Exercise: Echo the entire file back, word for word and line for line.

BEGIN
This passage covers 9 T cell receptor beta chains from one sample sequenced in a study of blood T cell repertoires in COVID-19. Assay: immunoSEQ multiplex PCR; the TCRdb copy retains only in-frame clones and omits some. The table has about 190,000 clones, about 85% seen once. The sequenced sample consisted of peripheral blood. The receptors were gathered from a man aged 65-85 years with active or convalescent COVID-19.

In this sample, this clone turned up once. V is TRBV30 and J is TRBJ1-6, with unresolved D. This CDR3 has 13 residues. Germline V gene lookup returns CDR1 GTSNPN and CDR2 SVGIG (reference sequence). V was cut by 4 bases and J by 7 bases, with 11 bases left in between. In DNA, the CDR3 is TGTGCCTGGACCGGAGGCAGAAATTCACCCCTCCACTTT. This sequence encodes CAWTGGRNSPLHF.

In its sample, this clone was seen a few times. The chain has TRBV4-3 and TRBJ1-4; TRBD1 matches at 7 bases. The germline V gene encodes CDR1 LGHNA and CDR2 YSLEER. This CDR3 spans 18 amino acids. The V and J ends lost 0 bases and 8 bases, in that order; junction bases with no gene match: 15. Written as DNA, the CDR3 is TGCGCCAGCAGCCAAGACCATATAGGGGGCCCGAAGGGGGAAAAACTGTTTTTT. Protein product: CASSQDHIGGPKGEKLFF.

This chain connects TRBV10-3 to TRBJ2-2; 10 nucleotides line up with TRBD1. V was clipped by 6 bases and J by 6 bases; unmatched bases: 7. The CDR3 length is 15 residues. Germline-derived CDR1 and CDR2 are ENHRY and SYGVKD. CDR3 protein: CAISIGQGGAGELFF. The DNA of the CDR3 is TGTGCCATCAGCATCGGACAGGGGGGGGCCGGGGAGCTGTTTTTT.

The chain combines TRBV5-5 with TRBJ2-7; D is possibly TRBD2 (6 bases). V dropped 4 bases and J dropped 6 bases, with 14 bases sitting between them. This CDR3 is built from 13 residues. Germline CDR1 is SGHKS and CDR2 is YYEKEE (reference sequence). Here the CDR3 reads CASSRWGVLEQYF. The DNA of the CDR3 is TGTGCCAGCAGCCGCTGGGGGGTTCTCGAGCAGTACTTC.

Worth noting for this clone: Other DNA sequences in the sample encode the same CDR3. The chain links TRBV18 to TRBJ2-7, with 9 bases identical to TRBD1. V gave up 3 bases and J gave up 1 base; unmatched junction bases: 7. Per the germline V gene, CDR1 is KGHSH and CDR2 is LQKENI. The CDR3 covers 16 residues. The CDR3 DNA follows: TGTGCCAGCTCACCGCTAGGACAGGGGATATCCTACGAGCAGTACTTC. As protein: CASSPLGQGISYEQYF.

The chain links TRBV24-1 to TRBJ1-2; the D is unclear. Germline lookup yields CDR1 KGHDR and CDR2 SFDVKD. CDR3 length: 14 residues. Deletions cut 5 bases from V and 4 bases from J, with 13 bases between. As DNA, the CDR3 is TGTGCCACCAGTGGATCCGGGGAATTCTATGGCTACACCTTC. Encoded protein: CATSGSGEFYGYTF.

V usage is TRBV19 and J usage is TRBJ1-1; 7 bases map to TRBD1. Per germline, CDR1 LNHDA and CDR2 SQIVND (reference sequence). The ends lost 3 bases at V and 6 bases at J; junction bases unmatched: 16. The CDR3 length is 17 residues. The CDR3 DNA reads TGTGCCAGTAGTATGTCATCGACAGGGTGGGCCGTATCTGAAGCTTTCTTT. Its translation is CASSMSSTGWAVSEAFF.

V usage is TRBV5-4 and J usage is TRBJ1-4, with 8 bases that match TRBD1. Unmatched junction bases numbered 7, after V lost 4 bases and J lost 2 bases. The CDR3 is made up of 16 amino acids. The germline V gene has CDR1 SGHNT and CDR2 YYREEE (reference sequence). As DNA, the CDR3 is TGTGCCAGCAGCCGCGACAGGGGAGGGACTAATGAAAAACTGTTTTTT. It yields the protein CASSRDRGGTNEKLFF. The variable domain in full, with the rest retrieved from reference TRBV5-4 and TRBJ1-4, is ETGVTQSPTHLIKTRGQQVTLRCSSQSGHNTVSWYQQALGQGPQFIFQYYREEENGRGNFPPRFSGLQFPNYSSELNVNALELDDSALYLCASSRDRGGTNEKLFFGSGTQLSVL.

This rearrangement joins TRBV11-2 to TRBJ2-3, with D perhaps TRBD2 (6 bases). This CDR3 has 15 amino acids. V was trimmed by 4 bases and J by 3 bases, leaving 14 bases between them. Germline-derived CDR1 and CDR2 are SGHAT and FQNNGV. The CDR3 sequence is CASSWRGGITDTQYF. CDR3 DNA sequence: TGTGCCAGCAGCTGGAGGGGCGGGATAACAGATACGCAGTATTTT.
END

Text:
This passage covers 9 T cell receptor beta chains from one sample sequenced in a study of blood T cell repertoires in COVID-19. Assay: immunoSEQ multiplex PCR; the TCRdb copy retains only in-frame clones and omits some. The table has about 190,000 clones, about 85% seen once. The sequenced sample consisted of peripheral blood. The receptors were gathered from a man aged 65-85 years with active or convalescent COVID-19.

In this sample, this clone turned up once. V is TRBV30 and J is TRBJ1-6, with unresolved D. This CDR3 has 13 residues. Germline V gene lookup returns CDR1 GTSNPN and CDR2 SVGIG (reference sequence). V was cut by 4 bases and J by 7 bases, with 11 bases left in between. In DNA, the CDR3 is TGTGCCTGGACCGGAGGCAGAAATTCACCCCTCCACTTT. This sequence encodes CAWTGGRNSPLHF.

In its sample, this clone was seen a few times. The chain has TRBV4-3 and TRBJ1-4; TRBD1 matches at 7 bases. The germline V gene encodes CDR1 LGHNA and CDR2 YSLEER. This CDR3 spans 18 amino acids. The V and J ends lost 0 bases and 8 bases, in that order; junction bases with no gene match: 15. Written as DNA, the CDR3 is TGCGCCAGCAGCCAAGACCATATAGGGGGCCCGAAGGGGGAAAAACTGTTTTTT. Protein product: CASSQDHIGGPKGEKLFF.

This chain connects TRBV10-3 to TRBJ2-2; 10 nucleotides line up with TRBD1. V was clipped by 6 bases and J by 6 bases; unmatched bases: 7. The CDR3 length is 15 residues. Germline-derived CDR1 and CDR2 are ENHRY and SYGVKD. CDR3 protein: CAISIGQGGAGELFF. The DNA of the CDR3 is TGTGCCATCAGCATCGGACAGGGGGGGGCCGGGGAGCTGTTTTTT.

The chain combines TRBV5-5 with TRBJ2-7; D is possibly TRBD2 (6 bases). V dropped 4 bases and J dropped 6 bases, with 14 bases sitting between them. This CDR3 is built from 13 residues. Germline CDR1 is SGHKS and CDR2 is YYEKEE (reference sequence). Here the CDR3 reads CASSRWGVLEQYF. The DNA of the CDR3 is TGTGCCAGCAGCCGCTGGGGGGTTCTCGAGCAGTACTTC.

Worth noting for this clone: Other DNA sequences in the sample encode the same CDR3. The chain links TRBV18 to TRBJ2-7, with 9 bases identical to TRBD1. V gave up 3 bases and J gave up 1 base; unmatched junction bases: 7. Per the germline V gene, CDR1 is KGHSH and CDR2 is LQKENI. The CDR3 covers 16 residues. The CDR3 DNA follows: TGTGCCAGCTCACCGCTAGGACAGGGGATATCCTACGAGCAGTACTTC. As protein: CASSPLGQGISYEQYF.

The chain links TRBV24-1 to TRBJ1-2; the D is unclear. Germline lookup yields CDR1 KGHDR and CDR2 SFDVKD. CDR3 length: 14 residues. Deletions cut 5 bases from V and 4 bases from J, with 13 bases between. As DNA, the CDR3 is TGTGCCACCAGTGGATCCGGGGAATTCTATGGCTACACCTTC. Encoded protein: CATSGSGEFYGYTF.

V usage is TRBV19 and J usage is TRBJ1-1; 7 bases map to TRBD1. Per germline, CDR1 LNHDA and CDR2 SQIVND (reference sequence). The ends lost 3 bases at V and 6 bases at J; junction bases unmatched: 16. The CDR3 length is 17 residues. The CDR3 DNA reads TGTGCCAGTAGTATGTCATCGACAGGGTGGGCCGTATCTGAAGCTTTCTTT. Its translation is CASSMSSTGWAVSEAFF.

V usage is TRBV5-4 and J usage is TRBJ1-4, with 8 bases that match TRBD1. Unmatched junction bases numbered 7, after V lost 4 bases and J lost 2 bases. The CDR3 is made up of 16 amino acids. The germline V gene has CDR1 SGHNT and CDR2 YYREEE (reference sequence). As DNA, the CDR3 is TGTGCCAGCAGCCGCGACAGGGGAGGGACTAATGAAAAACTGTTTTTT. It yields the protein CASSRDRGGTNEKLFF. The variable domain in full, with the rest retrieved from reference TRBV5-4 and TRBJ1-4, is ETGVTQSPTHLIKTRGQQVTLRCSSQSGHNTVSWYQQALGQGPQFIFQYYREEENGRGNFPPRFSGLQFPNYSSELNVNALELDDSALYLCASSRDRGGTNEKLFFGSGTQLSVL.

This rearrangement joins TRBV11-2 to TRBJ2-3, with D perhaps TRBD2 (6 bases). This CDR3 has 15 amino acids. V was trimmed by 4 bases and J by 3 bases, leaving 14 bases between them. Germline-derived CDR1 and CDR2 are SGHAT and FQNNGV. The CDR3 sequence is CASSWRGGITDTQYF. CDR3 DNA sequence: TGTGCCAGCAGCTGGAGGGGCGGGATAACAGATACGCAGTATTTT.